Did the next generation of Google Glass pay a visit to the FCC?

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Did the next generation of Google Glass pay a visit to the FCC?
Glass may have taken a hiatus from Google I/O after “graduating” from Google X labs earlier this year, Mountain View said it was still moving forward with the project.

As Glass had been moved under the leadership of Nest chief Tony Fadell, and the explorer program canceled, some have wondered what Google’s wearable’s ultimate fate might have outside of the business sector.

Google continued to support Glass for business customers and developers, but the wearables, expensive and still somewhat limited in their use-case, have not been available for consumers since January. Before, and after the Explorer project ceased, rumors were circulating about the second generation of Glass, along with revelations from Googlers saying they had learned their lesson or expressed disdain about Glasswear not measuring up as hoped.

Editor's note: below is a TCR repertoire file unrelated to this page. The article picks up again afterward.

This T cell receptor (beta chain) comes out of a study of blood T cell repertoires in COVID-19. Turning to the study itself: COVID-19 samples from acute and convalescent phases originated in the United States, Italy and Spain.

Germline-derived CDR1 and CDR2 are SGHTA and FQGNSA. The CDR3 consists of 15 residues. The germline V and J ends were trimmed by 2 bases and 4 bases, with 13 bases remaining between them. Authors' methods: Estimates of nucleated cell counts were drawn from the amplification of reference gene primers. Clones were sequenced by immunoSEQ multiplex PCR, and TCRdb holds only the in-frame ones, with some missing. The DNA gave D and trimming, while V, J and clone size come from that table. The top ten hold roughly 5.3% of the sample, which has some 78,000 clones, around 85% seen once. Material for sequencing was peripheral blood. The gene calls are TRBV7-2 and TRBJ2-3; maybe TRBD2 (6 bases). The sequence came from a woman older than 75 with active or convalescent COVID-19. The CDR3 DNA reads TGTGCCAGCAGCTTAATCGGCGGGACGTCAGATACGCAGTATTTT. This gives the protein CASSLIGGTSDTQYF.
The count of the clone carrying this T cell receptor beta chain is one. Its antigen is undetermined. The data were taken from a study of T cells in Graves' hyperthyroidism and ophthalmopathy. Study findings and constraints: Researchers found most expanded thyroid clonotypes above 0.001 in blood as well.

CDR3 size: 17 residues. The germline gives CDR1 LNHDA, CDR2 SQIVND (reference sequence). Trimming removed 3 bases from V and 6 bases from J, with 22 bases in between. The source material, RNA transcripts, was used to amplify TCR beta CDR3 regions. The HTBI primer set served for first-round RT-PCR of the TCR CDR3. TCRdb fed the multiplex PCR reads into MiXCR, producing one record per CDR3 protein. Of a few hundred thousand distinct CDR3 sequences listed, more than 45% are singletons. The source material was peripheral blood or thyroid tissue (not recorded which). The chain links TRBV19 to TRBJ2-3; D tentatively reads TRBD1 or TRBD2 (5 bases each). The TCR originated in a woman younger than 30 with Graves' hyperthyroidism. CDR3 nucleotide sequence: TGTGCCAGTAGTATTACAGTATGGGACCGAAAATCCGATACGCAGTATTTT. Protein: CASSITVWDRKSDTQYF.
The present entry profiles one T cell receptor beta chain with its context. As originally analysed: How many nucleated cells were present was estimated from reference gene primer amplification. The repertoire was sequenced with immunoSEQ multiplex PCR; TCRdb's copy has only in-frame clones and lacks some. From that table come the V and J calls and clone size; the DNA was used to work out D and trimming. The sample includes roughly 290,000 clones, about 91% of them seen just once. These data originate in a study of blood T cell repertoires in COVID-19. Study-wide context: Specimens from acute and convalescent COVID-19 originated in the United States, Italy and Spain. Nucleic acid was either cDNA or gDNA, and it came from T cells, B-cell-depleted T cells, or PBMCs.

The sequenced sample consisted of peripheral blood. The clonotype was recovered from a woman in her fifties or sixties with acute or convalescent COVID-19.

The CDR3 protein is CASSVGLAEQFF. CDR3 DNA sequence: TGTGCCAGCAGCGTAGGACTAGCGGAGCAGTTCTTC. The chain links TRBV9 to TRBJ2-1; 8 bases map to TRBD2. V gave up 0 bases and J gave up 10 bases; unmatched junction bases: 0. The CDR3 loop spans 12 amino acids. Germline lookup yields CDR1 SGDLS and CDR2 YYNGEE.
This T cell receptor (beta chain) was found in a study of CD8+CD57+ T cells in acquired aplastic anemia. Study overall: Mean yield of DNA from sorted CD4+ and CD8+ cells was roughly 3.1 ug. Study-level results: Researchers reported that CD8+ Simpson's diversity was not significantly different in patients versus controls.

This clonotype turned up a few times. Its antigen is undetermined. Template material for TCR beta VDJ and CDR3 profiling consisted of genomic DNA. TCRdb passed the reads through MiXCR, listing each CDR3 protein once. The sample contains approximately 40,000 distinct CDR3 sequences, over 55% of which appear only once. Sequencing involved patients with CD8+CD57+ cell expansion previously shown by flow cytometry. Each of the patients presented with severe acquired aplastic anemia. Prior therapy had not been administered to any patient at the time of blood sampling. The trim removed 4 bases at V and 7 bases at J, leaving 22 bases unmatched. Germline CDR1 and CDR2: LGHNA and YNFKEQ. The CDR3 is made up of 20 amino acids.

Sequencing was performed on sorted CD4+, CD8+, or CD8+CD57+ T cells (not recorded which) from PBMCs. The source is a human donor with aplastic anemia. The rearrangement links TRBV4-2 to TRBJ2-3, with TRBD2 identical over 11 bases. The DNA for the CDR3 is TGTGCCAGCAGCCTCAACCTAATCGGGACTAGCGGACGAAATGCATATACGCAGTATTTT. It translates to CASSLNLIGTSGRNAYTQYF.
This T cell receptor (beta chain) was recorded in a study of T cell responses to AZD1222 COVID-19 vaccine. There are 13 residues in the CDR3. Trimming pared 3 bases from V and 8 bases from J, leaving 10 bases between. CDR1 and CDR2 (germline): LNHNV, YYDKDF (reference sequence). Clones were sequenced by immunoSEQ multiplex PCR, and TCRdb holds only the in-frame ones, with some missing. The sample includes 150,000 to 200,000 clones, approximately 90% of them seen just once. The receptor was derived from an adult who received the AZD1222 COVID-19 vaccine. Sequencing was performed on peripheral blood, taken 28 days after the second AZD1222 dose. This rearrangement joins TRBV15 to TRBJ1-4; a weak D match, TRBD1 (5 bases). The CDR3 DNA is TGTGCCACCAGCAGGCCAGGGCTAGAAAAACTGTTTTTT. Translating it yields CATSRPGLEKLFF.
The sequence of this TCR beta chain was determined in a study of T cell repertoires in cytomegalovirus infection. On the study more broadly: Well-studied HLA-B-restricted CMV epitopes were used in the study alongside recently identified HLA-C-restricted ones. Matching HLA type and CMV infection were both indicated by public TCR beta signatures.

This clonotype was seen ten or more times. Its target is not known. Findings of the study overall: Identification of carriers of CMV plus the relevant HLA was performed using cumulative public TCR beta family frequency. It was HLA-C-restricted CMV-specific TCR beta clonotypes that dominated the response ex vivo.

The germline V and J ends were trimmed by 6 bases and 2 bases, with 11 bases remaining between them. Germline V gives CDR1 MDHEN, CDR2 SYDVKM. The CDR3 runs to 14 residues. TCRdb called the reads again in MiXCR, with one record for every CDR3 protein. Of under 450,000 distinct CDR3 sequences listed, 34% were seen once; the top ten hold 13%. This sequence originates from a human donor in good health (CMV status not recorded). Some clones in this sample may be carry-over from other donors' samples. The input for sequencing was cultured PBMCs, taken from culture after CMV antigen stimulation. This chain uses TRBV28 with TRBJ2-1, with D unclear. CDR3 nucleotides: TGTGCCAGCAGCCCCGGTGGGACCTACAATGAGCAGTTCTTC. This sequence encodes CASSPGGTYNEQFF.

Well if a recent filing at the FCC is being interpreted correctly, Google’s second generation of Glass may be getting ready to be donned by the faithful, and a new clan of early adopters.

The upper half is the e-label as found in the first generation of Google Glass regulatory information. Below is the e-label filed by Google with the FCC last month.
The FCC ID listed in the filing is very similar to the one found in the regulatory information listed in the first generation of Glass (A4R-X1). The e-label for this device is A4R-GG1, which to us, seems like a clear giveaway to mean “Google Glass.”

The device also has all the connectivity features one would expect for a wearable, including Wi-Fi and Bluetooth LE. There is not much information beyond the UL test results (300-plus pages of RF test results), and a confidentiality request in the FCC documents.

Taking everything with the necessary grain of salt, let us assume this is the next generation of Google Glass. What do you hope it will be? One thing we can think of, if this is to have any consumer applications at all, is a lower cost of admission. The first generation of Glass was very expensive (some would argue necessarily). As we are seeing new smart devices find homes on our wrists (and soon, our clothes), do you see a bright future for Glass? Or, do you think it may continue to stir controversy?

via: Phandroid

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